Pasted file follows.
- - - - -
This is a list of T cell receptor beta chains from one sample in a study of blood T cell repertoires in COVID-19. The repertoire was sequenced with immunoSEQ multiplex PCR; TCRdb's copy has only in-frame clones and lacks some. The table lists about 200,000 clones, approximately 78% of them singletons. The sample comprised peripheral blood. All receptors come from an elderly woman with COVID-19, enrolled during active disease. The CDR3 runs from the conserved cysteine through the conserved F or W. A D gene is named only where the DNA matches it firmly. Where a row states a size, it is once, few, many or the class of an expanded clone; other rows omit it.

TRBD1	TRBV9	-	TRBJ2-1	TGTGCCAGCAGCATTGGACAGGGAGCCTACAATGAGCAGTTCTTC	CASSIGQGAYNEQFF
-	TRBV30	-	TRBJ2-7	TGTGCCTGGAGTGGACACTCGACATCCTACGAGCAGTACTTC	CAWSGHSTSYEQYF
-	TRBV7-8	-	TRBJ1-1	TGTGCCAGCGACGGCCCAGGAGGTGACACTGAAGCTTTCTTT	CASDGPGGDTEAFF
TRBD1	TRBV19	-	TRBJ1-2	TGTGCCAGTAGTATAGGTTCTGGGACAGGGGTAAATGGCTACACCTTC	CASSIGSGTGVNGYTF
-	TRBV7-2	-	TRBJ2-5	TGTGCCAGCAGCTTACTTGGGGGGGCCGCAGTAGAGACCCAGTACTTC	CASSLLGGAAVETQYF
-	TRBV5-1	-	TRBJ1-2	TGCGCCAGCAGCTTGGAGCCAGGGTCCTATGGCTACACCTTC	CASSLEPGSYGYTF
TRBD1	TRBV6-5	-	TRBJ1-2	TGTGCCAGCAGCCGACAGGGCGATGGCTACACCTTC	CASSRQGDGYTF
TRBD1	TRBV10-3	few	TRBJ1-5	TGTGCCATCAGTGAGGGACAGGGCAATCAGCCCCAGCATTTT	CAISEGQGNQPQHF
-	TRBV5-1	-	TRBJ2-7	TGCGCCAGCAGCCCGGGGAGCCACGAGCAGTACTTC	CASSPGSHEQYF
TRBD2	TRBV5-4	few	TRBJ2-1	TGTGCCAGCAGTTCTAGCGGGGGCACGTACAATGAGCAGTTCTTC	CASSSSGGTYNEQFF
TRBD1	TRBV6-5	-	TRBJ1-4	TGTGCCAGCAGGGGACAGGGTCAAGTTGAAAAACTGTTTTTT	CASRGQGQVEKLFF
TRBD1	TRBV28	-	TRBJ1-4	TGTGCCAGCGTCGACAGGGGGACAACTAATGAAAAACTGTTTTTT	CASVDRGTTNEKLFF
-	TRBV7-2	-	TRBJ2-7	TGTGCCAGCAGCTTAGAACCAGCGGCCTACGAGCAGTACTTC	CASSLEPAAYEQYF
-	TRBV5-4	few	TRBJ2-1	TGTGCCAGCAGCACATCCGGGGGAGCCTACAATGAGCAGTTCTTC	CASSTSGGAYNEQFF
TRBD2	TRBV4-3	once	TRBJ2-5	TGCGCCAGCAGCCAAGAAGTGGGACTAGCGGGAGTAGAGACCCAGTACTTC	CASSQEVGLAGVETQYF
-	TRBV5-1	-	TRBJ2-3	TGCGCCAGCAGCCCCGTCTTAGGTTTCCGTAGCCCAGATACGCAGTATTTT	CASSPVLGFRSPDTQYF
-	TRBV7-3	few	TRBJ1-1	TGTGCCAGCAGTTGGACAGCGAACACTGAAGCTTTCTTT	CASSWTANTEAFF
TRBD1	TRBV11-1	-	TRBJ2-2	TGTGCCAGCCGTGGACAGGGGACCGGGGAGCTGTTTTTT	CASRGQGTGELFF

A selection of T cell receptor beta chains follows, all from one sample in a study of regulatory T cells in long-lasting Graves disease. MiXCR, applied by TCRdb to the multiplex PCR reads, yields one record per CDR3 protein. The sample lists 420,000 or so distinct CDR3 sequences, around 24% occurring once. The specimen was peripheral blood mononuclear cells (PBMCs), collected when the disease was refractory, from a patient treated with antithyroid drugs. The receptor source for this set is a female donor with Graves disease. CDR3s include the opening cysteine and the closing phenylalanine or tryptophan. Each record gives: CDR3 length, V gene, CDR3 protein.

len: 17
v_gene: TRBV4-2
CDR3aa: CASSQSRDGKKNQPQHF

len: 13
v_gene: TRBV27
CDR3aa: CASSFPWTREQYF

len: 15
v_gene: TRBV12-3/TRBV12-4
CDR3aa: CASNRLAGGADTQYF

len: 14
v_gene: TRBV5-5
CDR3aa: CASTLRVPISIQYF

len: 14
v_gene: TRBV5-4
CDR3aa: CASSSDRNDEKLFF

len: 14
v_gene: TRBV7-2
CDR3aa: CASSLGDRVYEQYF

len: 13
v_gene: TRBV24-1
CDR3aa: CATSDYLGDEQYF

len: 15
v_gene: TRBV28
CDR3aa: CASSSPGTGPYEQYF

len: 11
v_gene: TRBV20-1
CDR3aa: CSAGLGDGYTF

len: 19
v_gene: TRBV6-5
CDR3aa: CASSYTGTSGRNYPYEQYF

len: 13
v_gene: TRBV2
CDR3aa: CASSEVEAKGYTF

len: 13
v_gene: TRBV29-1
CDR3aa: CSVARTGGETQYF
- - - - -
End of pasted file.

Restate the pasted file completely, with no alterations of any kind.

This is a list of T cell receptor beta chains from one sample in a study of blood T cell repertoires in COVID-19. The repertoire was sequenced with immunoSEQ multiplex PCR; TCRdb's copy has only in-frame clones and lacks some. The table lists about 200,000 clones, approximately 78% of them singletons. The sample comprised peripheral blood. All receptors come from an elderly woman with COVID-19, enrolled during active disease. The CDR3 runs from the conserved cysteine through the conserved F or W. A D gene is named only where the DNA matches it firmly. Where a row states a size, it is once, few, many or the class of an expanded clone; other rows omit it.

TRBD1	TRBV9	-	TRBJ2-1	TGTGCCAGCAGCATTGGACAGGGAGCCTACAATGAGCAGTTCTTC	CASSIGQGAYNEQFF
-	TRBV30	-	TRBJ2-7	TGTGCCTGGAGTGGACACTCGACATCCTACGAGCAGTACTTC	CAWSGHSTSYEQYF
-	TRBV7-8	-	TRBJ1-1	TGTGCCAGCGACGGCCCAGGAGGTGACACTGAAGCTTTCTTT	CASDGPGGDTEAFF
TRBD1	TRBV19	-	TRBJ1-2	TGTGCCAGTAGTATAGGTTCTGGGACAGGGGTAAATGGCTACACCTTC	CASSIGSGTGVNGYTF
-	TRBV7-2	-	TRBJ2-5	TGTGCCAGCAGCTTACTTGGGGGGGCCGCAGTAGAGACCCAGTACTTC	CASSLLGGAAVETQYF
-	TRBV5-1	-	TRBJ1-2	TGCGCCAGCAGCTTGGAGCCAGGGTCCTATGGCTACACCTTC	CASSLEPGSYGYTF
TRBD1	TRBV6-5	-	TRBJ1-2	TGTGCCAGCAGCCGACAGGGCGATGGCTACACCTTC	CASSRQGDGYTF
TRBD1	TRBV10-3	few	TRBJ1-5	TGTGCCATCAGTGAGGGACAGGGCAATCAGCCCCAGCATTTT	CAISEGQGNQPQHF
-	TRBV5-1	-	TRBJ2-7	TGCGCCAGCAGCCCGGGGAGCCACGAGCAGTACTTC	CASSPGSHEQYF
TRBD2	TRBV5-4	few	TRBJ2-1	TGTGCCAGCAGTTCTAGCGGGGGCACGTACAATGAGCAGTTCTTC	CASSSSGGTYNEQFF
TRBD1	TRBV6-5	-	TRBJ1-4	TGTGCCAGCAGGGGACAGGGTCAAGTTGAAAAACTGTTTTTT	CASRGQGQVEKLFF
TRBD1	TRBV28	-	TRBJ1-4	TGTGCCAGCGTCGACAGGGGGACAACTAATGAAAAACTGTTTTTT	CASVDRGTTNEKLFF
-	TRBV7-2	-	TRBJ2-7	TGTGCCAGCAGCTTAGAACCAGCGGCCTACGAGCAGTACTTC	CASSLEPAAYEQYF
-	TRBV5-4	few	TRBJ2-1	TGTGCCAGCAGCACATCCGGGGGAGCCTACAATGAGCAGTTCTTC	CASSTSGGAYNEQFF
TRBD2	TRBV4-3	once	TRBJ2-5	TGCGCCAGCAGCCAAGAAGTGGGACTAGCGGGAGTAGAGACCCAGTACTTC	CASSQEVGLAGVETQYF
-	TRBV5-1	-	TRBJ2-3	TGCGCCAGCAGCCCCGTCTTAGGTTTCCGTAGCCCAGATACGCAGTATTTT	CASSPVLGFRSPDTQYF
-	TRBV7-3	few	TRBJ1-1	TGTGCCAGCAGTTGGACAGCGAACACTGAAGCTTTCTTT	CASSWTANTEAFF
TRBD1	TRBV11-1	-	TRBJ2-2	TGTGCCAGCCGTGGACAGGGGACCGGGGAGCTGTTTTTT	CASRGQGTGELFF

A selection of T cell receptor beta chains follows, all from one sample in a study of regulatory T cells in long-lasting Graves disease. MiXCR, applied by TCRdb to the multiplex PCR reads, yields one record per CDR3 protein. The sample lists 420,000 or so distinct CDR3 sequences, around 24% occurring once. The specimen was peripheral blood mononuclear cells (PBMCs), collected when the disease was refractory, from a patient treated with antithyroid drugs. The receptor source for this set is a female donor with Graves disease. CDR3s include the opening cysteine and the closing phenylalanine or tryptophan. Each record gives: CDR3 length, V gene, CDR3 protein.

len: 17
v_gene: TRBV4-2
CDR3aa: CASSQSRDGKKNQPQHF

len: 13
v_gene: TRBV27
CDR3aa: CASSFPWTREQYF

len: 15
v_gene: TRBV12-3/TRBV12-4
CDR3aa: CASNRLAGGADTQYF

len: 14
v_gene: TRBV5-5
CDR3aa: CASTLRVPISIQYF

len: 14
v_gene: TRBV5-4
CDR3aa: CASSSDRNDEKLFF

len: 14
v_gene: TRBV7-2
CDR3aa: CASSLGDRVYEQYF

len: 13
v_gene: TRBV24-1
CDR3aa: CATSDYLGDEQYF

len: 15
v_gene: TRBV28
CDR3aa: CASSSPGTGPYEQYF

len: 11
v_gene: TRBV20-1
CDR3aa: CSAGLGDGYTF

len: 19
v_gene: TRBV6-5
CDR3aa: CASSYTGTSGRNYPYEQYF

len: 13
v_gene: TRBV2
CDR3aa: CASSEVEAKGYTF

len: 13
v_gene: TRBV29-1
CDR3aa: CSVARTGGETQYF